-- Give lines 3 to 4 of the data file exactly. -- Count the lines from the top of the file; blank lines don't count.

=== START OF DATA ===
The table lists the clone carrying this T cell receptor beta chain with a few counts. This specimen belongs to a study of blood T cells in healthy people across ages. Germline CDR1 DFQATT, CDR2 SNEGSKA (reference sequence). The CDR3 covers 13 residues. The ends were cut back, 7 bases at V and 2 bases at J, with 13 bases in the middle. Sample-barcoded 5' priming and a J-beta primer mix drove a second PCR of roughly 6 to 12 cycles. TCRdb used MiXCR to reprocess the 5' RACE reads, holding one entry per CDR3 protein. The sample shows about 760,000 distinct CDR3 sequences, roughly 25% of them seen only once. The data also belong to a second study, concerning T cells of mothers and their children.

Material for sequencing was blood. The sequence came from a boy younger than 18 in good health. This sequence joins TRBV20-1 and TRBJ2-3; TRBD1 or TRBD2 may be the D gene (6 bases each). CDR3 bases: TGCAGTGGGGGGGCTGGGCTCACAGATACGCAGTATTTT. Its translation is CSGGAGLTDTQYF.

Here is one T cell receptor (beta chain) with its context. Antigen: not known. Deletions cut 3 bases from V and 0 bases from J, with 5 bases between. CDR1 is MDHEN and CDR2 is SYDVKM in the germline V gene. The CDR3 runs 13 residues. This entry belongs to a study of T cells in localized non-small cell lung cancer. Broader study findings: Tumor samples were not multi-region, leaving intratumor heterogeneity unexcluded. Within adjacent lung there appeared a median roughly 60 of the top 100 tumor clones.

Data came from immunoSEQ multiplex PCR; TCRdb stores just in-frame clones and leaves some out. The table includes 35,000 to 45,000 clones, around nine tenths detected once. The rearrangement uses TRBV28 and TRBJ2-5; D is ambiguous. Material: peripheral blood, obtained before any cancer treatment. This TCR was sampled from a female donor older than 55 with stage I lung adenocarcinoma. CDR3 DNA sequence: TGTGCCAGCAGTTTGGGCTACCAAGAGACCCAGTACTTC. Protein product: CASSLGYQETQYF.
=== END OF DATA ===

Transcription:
Here is one T cell receptor (beta chain) with its context. Antigen: not known. Deletions cut 3 bases from V and 0 bases from J, with 5 bases between. CDR1 is MDHEN and CDR2 is SYDVKM in the germline V gene. The CDR3 runs 13 residues. This entry belongs to a study of T cells in localized non-small cell lung cancer. Broader study findings: Tumor samples were not multi-region, leaving intratumor heterogeneity unexcluded. Within adjacent lung there appeared a median roughly 60 of the top 100 tumor clones.

Data came from immunoSEQ multiplex PCR; TCRdb stores just in-frame clones and leaves some out. The table includes 35,000 to 45,000 clones, around nine tenths detected once. The rearrangement uses TRBV28 and TRBJ2-5; D is ambiguous. Material: peripheral blood, obtained before any cancer treatment. This TCR was sampled from a female donor older than 55 with stage I lung adenocarcinoma. CDR3 DNA sequence: TGTGCCAGCAGTTTGGGCTACCAAGAGACCCAGTACTTC. Protein product: CASSLGYQETQYF.